FLICKR: WENDY SELTZER
One set of researchers explains how a modification to your Macintosh's boot-up firmware can persist undetectably and spread through peripherals to other computers. Another researcher's work from a month ago is found in the wild, installing adware through a hidden escalation in user privileges. Both sound terrible, but neither is quite what it seems.
De-escalate your privilege, buddy
A month ago, a security researcher who has found previous flaws in iOS, Stefan Esser, documented a problem in OS X about which he didn't warn Apple in advance. Starting in Yosemite, OS X allowed software to log errors to an arbitrary file. Esser discovered that this could be used maliciously to write to files that only a root user should be able to. He took that weakness to demonstrate how one might escalate privileges, allowing a regular user without administrator or root access to run any software he or she wishes.
I didn't cover this back when it was announced for three reasons: First, I'd prefer to not give attention to researchers who opt out of following the industry standard of revealing zero-day (immediately exploitable and unpatched) security flaws to the company or organization responsible for updating the software. This is unavoidable when it's severe enough, because people need to be informed about risks and mitigations.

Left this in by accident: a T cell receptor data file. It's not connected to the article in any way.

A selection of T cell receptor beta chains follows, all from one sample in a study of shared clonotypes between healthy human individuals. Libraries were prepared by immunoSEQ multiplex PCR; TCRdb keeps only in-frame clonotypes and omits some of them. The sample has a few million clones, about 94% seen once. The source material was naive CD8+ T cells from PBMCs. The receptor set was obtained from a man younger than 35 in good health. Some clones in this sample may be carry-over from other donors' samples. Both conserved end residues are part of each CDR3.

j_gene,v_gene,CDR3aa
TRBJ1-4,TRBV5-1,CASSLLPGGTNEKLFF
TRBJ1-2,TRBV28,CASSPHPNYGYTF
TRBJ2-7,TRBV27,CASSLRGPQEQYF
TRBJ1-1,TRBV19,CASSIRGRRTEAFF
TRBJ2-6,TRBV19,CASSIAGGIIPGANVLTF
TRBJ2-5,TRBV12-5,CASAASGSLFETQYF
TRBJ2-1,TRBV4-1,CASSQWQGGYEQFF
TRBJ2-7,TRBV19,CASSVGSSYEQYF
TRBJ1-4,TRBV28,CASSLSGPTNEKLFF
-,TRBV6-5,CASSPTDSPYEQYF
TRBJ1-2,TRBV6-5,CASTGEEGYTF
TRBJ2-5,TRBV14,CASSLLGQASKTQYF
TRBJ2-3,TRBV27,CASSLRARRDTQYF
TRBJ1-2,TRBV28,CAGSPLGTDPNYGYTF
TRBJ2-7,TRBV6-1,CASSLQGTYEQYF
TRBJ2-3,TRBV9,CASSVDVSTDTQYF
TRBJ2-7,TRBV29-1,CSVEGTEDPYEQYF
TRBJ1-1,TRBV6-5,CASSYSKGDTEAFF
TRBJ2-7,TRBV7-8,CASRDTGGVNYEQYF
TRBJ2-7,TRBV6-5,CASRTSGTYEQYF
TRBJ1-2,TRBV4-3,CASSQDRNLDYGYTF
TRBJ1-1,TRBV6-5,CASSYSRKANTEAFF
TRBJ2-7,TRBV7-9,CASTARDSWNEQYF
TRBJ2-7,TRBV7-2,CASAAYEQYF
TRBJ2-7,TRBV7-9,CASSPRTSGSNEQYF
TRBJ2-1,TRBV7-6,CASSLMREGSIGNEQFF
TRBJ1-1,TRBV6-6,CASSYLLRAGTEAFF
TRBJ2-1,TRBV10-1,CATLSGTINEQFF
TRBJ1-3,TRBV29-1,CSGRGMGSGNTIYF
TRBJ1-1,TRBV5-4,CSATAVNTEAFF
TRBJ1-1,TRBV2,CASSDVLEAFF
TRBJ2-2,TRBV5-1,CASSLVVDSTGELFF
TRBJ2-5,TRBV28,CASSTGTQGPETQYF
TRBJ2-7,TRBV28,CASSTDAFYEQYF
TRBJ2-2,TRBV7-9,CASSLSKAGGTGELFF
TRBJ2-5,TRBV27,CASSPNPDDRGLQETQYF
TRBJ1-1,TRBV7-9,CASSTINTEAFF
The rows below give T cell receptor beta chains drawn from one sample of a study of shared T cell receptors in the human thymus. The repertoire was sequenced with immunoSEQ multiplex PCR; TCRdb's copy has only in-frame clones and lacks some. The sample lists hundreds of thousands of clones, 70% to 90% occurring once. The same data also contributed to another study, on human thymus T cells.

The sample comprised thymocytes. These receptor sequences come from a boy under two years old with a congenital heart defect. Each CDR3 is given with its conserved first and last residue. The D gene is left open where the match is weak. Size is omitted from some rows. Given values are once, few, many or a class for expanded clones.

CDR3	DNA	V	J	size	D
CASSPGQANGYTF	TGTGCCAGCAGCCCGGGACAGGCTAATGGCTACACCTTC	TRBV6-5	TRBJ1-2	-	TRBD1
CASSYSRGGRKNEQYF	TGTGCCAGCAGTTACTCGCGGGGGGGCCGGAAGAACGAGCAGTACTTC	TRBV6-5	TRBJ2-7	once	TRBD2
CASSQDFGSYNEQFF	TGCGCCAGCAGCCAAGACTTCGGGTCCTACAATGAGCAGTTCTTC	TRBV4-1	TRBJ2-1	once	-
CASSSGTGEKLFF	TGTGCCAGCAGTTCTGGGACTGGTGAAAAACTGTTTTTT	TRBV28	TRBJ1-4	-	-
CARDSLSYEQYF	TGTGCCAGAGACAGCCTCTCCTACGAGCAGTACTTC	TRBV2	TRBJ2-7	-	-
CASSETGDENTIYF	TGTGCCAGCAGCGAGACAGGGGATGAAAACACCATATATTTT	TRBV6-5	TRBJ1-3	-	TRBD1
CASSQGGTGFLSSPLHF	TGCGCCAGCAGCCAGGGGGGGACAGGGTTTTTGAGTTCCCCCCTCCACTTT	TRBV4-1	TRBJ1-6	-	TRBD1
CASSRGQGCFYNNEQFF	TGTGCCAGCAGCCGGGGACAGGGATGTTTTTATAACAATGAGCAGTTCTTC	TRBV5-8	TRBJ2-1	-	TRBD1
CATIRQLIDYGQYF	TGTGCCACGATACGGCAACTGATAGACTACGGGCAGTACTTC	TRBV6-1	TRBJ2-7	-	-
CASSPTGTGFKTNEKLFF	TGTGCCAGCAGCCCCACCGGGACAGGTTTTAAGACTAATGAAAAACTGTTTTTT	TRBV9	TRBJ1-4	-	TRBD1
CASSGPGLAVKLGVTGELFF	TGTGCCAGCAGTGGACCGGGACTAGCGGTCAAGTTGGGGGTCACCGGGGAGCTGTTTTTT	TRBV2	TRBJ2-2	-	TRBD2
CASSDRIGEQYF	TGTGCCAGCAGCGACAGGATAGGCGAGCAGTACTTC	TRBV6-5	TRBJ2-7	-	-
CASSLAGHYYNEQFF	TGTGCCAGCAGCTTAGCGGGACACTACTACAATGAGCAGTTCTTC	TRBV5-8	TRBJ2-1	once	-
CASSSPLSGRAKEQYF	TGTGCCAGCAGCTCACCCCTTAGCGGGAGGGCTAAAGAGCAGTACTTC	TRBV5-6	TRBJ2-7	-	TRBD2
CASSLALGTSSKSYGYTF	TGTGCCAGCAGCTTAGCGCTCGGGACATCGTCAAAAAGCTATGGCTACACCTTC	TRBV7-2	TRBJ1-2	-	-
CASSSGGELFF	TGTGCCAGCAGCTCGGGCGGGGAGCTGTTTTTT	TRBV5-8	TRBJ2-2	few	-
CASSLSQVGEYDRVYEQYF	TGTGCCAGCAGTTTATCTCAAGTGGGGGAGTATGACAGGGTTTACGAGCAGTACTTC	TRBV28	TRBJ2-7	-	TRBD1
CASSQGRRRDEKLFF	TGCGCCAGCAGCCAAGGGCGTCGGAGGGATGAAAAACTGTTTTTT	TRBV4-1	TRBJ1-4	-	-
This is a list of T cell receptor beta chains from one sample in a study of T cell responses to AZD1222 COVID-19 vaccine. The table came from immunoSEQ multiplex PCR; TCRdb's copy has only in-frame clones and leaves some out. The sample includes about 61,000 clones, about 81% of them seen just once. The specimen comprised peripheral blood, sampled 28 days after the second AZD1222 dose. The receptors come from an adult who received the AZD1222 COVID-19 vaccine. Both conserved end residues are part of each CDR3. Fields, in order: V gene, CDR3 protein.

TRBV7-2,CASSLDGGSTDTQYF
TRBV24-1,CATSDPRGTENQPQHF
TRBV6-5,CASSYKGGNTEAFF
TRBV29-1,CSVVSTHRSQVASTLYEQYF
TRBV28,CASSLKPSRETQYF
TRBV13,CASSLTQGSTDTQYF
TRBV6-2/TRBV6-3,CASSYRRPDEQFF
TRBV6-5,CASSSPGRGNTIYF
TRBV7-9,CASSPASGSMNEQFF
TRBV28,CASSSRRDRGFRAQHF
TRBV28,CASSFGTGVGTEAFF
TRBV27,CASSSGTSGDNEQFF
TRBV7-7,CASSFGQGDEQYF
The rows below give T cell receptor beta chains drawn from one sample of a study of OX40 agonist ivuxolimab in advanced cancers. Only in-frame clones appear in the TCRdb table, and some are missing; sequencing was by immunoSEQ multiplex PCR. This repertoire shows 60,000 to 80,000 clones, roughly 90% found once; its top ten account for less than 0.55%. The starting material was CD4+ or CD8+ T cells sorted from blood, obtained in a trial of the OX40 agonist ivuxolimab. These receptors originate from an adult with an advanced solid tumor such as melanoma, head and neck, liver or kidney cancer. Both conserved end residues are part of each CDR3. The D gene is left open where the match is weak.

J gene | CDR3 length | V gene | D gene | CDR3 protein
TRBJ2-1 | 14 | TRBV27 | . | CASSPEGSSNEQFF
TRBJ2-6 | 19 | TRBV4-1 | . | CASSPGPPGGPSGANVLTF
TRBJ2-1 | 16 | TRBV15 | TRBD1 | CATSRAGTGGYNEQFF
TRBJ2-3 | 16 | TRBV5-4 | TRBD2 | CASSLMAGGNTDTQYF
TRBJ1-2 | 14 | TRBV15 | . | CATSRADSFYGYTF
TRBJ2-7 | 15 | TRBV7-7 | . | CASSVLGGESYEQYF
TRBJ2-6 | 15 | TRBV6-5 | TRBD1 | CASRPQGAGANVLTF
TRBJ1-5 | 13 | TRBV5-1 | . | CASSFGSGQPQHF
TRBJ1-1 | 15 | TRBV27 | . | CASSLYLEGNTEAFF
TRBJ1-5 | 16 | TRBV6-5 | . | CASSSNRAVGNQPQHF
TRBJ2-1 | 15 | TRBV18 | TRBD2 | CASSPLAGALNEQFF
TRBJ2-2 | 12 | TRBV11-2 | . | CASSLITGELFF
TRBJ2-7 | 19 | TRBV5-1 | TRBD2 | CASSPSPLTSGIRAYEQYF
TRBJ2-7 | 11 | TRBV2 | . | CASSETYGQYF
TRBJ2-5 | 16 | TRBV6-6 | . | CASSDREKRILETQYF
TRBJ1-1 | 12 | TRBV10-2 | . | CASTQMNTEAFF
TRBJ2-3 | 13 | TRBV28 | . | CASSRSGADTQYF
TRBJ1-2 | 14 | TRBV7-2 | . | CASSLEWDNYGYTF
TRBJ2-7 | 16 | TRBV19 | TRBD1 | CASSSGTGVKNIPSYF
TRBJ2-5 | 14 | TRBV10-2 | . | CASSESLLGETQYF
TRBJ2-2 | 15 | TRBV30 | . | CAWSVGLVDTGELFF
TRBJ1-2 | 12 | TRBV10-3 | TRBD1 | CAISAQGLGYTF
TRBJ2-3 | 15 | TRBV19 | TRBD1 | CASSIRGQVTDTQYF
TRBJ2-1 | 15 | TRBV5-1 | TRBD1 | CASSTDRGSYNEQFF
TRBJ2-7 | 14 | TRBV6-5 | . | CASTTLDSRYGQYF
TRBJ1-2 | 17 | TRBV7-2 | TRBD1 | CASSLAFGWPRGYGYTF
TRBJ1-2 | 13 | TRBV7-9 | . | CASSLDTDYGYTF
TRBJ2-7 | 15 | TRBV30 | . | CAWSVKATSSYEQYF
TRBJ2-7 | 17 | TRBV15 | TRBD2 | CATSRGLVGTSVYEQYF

Revealing zero-days injures end users at the expense of making a point about one's frustration with a firm, or for those who simply don't care, it demonstrates a lack of ethics about one's actions. If the motivation is disgust with Apple or another company's responsiveness to security flaws, I've seen other researchers just as effectively make the point by disclosing 60 days or several months after an initial flaw goes unpatched if the software maker is truly avoiding the problem. This was the case with NetUSB in May, a flaw that affect millions of routers, and which only some affect companies chose to act on.
My second reason: To exploit this flaw, one has to have a way to run software as a local user. This requires a separate zero-day that acts as a trigger, or relying on the naiveté of a user who installs software from random sites--not from Apple or known third-party developers.
The flaw isn't insignificant: it's truly dangerous and severe. But because exploiting it almost certainly requires users to engage in behavior that is already extremely risky, a privilege escalation isn't per se more severe than them installing software from download sites, via torrents, or through other untrusted sources and using an administrator password when prompted.
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